The benefits of IP telephony (IPT) are now increasingly understood, and as offerings proliferate, we are starting to see wider scale adoption become reality across all types of business. But has the move to IPT been all it’s cracked up to be? Are problems around service and call quality still causing major headaches? What model …
Good article but surely the cruical question needs to be on what access the IPT is delivered over as this is the key to performance and reliabilty.
Business Users only?
I'm about to ditch BT for a purely VOIP solution at home after a few months of running in tandem. I worked out that my triple pack of fancy new VOIP dect. phones would pay for themselves in a year.
The difference in quality is not really worth mentioning, reliability is as good as your cable connection.
@Business Users only?
"The difference in quality is not really worth mentioning, reliability is as good as your cable connection."
Which is unfortunate if you are stuck with cablevision as a provider. Outages abound.
I don't know about you but...
I don't know anyone who uses voip. I have several devices all or which are voip capable, yet even with all of this promotion of Skype and other voip services I have yet to meet anyone with a voip number. Maybe that says something about my life, or theirs... Maybe I should get out more.....
@ AC 18:26
That is indeed an issue. Most VoIP users are using it internally (ie between a closed group of friends/relatives), or are simply using it in place of traditional phone lines and just have a normal public phone number.
At work we have a number of VoIP lines with 'ordinary' phone numbers, and a fully IP internal system connecting both office users and remote/home workers. We have several customers that use VoIP so they can have cheap calls within the family when they are spread out round the world.
ENUM should, in theory, in time, allow for transparent re-routing of calls via VoIP (or other services). If it ever takes off, you'll be able to dial a phone number, and the ENUM lookup will allow your VoIP system to find out that it can route the call via VoIP instead of via the PSTN.
ditto@using it at home, i found the cost savings from line rental significant (on cable so didn't have to have a phone line anyway like ADSL users), saved a lot of money over the last 3+ years since i switched, and all anyone else knows is i have a normal phone on a normal 01 number - they don't know or care that it's delivered over VoIP
it also has the added benefit that unlike an old POTS line, i can use logic to control call operations - for example i have a few phone numbers it identifies and dumps directly to the answering machine (head office for example, they only ever call me at home to ask me to work!), and a few others (repeated silent calls, repeated calls from companies i don't want to talk to, etc) that just get an engaged tone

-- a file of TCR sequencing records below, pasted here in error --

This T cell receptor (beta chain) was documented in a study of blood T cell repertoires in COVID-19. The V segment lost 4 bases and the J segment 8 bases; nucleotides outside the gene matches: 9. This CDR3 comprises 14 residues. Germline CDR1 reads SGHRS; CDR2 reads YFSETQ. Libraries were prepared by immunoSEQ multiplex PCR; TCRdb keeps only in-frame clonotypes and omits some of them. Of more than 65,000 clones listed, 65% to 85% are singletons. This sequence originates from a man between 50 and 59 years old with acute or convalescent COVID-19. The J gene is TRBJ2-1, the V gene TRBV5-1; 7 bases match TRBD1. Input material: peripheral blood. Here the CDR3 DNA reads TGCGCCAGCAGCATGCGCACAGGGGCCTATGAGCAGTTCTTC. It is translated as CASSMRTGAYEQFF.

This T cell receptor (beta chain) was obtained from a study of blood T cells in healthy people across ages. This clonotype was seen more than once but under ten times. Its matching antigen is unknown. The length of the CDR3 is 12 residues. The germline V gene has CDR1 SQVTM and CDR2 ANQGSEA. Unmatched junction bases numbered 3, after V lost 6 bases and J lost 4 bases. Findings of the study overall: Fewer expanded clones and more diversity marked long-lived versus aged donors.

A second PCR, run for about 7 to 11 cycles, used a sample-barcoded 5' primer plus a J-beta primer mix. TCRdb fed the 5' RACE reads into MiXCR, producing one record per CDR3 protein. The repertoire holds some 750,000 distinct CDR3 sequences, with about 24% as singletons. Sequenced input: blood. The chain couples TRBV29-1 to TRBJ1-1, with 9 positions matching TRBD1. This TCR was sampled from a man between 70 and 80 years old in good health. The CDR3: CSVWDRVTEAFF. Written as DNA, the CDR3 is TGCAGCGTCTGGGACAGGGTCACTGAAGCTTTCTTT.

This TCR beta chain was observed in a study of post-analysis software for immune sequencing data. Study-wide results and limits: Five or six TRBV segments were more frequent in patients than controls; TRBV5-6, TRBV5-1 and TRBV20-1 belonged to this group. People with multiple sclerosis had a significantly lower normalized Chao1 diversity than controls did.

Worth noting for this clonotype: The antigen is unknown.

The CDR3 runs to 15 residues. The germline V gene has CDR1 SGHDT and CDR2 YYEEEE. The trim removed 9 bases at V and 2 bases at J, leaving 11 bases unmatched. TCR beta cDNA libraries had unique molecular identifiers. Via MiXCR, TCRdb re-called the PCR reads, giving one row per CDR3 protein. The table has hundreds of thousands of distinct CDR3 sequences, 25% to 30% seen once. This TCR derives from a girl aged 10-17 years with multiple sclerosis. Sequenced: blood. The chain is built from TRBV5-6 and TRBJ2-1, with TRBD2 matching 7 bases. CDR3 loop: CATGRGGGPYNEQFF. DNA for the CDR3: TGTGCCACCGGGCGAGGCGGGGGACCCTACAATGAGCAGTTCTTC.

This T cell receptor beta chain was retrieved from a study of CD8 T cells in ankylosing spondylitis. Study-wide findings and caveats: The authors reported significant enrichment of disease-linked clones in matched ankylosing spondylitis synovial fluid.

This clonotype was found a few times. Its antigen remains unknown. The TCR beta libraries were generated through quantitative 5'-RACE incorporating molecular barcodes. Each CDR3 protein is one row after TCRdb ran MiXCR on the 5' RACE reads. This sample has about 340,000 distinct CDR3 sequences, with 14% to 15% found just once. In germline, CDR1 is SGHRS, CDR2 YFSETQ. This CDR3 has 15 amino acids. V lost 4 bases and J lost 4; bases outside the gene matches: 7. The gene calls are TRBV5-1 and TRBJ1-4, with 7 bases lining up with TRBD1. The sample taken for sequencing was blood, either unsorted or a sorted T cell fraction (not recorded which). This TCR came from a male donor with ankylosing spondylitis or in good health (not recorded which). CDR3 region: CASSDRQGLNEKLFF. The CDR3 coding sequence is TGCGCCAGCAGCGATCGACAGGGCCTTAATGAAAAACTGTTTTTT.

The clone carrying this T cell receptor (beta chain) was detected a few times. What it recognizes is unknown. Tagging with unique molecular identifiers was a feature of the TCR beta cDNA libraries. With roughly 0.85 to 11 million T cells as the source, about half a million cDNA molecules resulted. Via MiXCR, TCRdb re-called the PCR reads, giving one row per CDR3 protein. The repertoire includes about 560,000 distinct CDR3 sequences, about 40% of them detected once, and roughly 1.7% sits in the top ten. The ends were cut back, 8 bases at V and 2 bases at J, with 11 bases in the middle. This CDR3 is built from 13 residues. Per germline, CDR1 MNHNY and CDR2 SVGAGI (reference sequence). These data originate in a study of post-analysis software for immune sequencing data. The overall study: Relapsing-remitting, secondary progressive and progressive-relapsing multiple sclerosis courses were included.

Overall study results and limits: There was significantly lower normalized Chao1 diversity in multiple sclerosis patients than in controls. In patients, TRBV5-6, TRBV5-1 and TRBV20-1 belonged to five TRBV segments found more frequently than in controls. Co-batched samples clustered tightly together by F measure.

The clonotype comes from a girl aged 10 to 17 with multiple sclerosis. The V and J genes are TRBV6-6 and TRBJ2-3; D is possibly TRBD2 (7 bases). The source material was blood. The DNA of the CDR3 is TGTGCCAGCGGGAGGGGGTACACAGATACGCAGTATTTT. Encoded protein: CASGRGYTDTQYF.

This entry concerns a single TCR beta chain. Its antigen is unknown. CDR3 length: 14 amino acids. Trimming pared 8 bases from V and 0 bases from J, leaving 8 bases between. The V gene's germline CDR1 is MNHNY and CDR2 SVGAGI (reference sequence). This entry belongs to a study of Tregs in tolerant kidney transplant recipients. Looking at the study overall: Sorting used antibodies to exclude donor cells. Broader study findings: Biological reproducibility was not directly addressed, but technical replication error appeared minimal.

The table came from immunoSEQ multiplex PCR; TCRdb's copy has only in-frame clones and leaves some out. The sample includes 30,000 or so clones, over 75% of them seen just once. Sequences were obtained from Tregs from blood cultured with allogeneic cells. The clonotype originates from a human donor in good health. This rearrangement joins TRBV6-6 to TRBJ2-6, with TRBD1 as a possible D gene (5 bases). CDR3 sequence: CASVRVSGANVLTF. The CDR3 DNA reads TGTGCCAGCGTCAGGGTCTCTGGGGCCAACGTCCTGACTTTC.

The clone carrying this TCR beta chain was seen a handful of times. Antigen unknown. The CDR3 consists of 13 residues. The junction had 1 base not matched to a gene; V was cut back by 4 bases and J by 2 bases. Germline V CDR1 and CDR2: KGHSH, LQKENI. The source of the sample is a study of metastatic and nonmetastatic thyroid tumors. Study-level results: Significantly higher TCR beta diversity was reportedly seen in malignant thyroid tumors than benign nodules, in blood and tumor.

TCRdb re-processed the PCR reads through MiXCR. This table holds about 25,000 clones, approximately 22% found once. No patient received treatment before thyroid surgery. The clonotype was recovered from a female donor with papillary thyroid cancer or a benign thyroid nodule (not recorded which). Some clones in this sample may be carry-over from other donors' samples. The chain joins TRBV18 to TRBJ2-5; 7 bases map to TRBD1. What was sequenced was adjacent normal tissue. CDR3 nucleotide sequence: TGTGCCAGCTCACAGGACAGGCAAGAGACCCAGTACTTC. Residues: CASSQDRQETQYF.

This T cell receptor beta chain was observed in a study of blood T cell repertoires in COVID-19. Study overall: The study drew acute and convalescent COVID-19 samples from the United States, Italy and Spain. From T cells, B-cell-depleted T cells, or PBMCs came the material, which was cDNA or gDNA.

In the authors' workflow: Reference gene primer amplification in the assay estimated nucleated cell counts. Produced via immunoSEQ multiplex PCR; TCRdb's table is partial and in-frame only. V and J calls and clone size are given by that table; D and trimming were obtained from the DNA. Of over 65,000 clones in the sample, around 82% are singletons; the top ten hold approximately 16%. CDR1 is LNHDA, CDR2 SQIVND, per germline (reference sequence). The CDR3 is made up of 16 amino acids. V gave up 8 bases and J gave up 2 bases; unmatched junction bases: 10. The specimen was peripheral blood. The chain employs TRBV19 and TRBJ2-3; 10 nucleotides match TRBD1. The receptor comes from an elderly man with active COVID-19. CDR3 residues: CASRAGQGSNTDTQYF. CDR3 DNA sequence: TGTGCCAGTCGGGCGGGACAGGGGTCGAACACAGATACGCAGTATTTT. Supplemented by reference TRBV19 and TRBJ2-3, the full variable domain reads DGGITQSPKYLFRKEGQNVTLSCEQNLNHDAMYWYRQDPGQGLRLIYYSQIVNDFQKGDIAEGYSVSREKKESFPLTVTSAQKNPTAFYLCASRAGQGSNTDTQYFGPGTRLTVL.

it also emails me a copy of the answering machine messages as well as appearing on the phone, which is useful when i'm away from home (i could of course also take the phone with me, or have it divert to my mobile, but i'd rather not to be honest)
however i did find a slight problem only this week - there was a problem with my internet account with my ISP, which posed a slight problem calling them to get it resolved...
It's easier than people think
I set up my home VOIP service using Trixbox on an old PC that I was retiring from normal use and it's now my major telephone service. Voice calls are cheaper than BT and it comes with features that you would have to pay through the nose for from an ordinary PSTN setup (IVR, fax to email etc etc)
Only problem is that it can be tricky for a novice to set up. On the other hand when I talk to businesses about swithing to a VOIP service they all seem convinced that it is an extremely expensive way to go. When I demonstrate how cheap it is they seem amazed at the idea.
Great features, poor reliability, poor security
I was pleasantly surprised by the flexibility of the features offered by VOIP.
The installation and configuration of a VOIP Adapter was complex, but eventually overcome.
Yet I've found the reliability issues hard to tolerate... disconnections, calls ending unexpectedly, silent/muted calls.
If cost is your main concern, particularly for international calls, VOIP is much cheaper.
Given the Phorm affair, I'd much prefer that my provider were using SRTP (so crooked ISPs like British Telecom can't monitor my VOIP calls and sell marketing intelligence to Turkish/Russian criminals).